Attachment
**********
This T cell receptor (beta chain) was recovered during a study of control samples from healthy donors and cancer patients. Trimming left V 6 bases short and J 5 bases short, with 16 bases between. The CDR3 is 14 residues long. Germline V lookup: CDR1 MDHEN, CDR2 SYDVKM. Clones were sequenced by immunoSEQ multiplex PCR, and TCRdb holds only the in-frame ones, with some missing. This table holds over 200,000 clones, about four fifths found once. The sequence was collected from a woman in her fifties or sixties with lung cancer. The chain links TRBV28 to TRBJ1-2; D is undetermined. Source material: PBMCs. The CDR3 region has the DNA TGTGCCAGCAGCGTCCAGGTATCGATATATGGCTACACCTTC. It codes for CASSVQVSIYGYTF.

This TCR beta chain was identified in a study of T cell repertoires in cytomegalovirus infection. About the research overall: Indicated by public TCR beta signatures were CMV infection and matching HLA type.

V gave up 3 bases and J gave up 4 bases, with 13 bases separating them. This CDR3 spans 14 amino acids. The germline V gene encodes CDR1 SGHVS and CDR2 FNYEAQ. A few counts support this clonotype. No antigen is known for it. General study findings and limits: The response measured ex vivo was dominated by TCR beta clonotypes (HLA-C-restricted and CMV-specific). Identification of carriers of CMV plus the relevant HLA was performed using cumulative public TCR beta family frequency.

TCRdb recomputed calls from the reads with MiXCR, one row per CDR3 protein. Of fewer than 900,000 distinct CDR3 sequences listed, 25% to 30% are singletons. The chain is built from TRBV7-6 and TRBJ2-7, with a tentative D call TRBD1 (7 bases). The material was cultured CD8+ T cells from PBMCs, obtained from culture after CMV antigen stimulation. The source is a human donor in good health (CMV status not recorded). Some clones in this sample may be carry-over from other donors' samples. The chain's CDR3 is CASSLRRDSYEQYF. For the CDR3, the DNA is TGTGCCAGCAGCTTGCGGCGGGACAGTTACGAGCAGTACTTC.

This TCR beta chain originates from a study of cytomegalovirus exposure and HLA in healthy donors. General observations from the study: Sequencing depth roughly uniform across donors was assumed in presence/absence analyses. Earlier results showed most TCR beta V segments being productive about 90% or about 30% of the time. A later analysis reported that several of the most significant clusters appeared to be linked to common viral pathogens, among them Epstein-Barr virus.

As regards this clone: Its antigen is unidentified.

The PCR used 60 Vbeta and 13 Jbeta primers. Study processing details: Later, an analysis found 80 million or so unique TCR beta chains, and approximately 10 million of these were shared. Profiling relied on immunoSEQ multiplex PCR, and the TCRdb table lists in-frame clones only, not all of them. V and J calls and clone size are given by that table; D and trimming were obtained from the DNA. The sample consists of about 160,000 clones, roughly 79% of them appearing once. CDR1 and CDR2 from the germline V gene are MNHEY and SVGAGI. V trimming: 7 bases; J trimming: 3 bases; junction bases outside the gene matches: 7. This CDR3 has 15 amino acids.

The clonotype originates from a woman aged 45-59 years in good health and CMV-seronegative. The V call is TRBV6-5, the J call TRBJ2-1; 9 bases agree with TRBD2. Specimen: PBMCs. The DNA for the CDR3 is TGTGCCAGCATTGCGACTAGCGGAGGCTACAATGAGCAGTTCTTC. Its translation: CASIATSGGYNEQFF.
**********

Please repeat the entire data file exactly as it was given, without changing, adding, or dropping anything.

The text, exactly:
This T cell receptor (beta chain) was recovered during a study of control samples from healthy donors and cancer patients. Trimming left V 6 bases short and J 5 bases short, with 16 bases between. The CDR3 is 14 residues long. Germline V lookup: CDR1 MDHEN, CDR2 SYDVKM. Clones were sequenced by immunoSEQ multiplex PCR, and TCRdb holds only the in-frame ones, with some missing. This table holds over 200,000 clones, about four fifths found once. The sequence was collected from a woman in her fifties or sixties with lung cancer. The chain links TRBV28 to TRBJ1-2; D is undetermined. Source material: PBMCs. The CDR3 region has the DNA TGTGCCAGCAGCGTCCAGGTATCGATATATGGCTACACCTTC. It codes for CASSVQVSIYGYTF.

This TCR beta chain was identified in a study of T cell repertoires in cytomegalovirus infection. About the research overall: Indicated by public TCR beta signatures were CMV infection and matching HLA type.

V gave up 3 bases and J gave up 4 bases, with 13 bases separating them. This CDR3 spans 14 amino acids. The germline V gene encodes CDR1 SGHVS and CDR2 FNYEAQ. A few counts support this clonotype. No antigen is known for it. General study findings and limits: The response measured ex vivo was dominated by TCR beta clonotypes (HLA-C-restricted and CMV-specific). Identification of carriers of CMV plus the relevant HLA was performed using cumulative public TCR beta family frequency.

TCRdb recomputed calls from the reads with MiXCR, one row per CDR3 protein. Of fewer than 900,000 distinct CDR3 sequences listed, 25% to 30% are singletons. The chain is built from TRBV7-6 and TRBJ2-7, with a tentative D call TRBD1 (7 bases). The material was cultured CD8+ T cells from PBMCs, obtained from culture after CMV antigen stimulation. The source is a human donor in good health (CMV status not recorded). Some clones in this sample may be carry-over from other donors' samples. The chain's CDR3 is CASSLRRDSYEQYF. For the CDR3, the DNA is TGTGCCAGCAGCTTGCGGCGGGACAGTTACGAGCAGTACTTC.

This TCR beta chain originates from a study of cytomegalovirus exposure and HLA in healthy donors. General observations from the study: Sequencing depth roughly uniform across donors was assumed in presence/absence analyses. Earlier results showed most TCR beta V segments being productive about 90% or about 30% of the time. A later analysis reported that several of the most significant clusters appeared to be linked to common viral pathogens, among them Epstein-Barr virus.

As regards this clone: Its antigen is unidentified.

The PCR used 60 Vbeta and 13 Jbeta primers. Study processing details: Later, an analysis found 80 million or so unique TCR beta chains, and approximately 10 million of these were shared. Profiling relied on immunoSEQ multiplex PCR, and the TCRdb table lists in-frame clones only, not all of them. V and J calls and clone size are given by that table; D and trimming were obtained from the DNA. The sample consists of about 160,000 clones, roughly 79% of them appearing once. CDR1 and CDR2 from the germline V gene are MNHEY and SVGAGI. V trimming: 7 bases; J trimming: 3 bases; junction bases outside the gene matches: 7. This CDR3 has 15 amino acids.

The clonotype originates from a woman aged 45-59 years in good health and CMV-seronegative. The V call is TRBV6-5, the J call TRBJ2-1; 9 bases agree with TRBD2. Specimen: PBMCs. The DNA for the CDR3 is TGTGCCAGCATTGCGACTAGCGGAGGCTACAATGAGCAGTTCTTC. Its translation: CASIATSGGYNEQFF.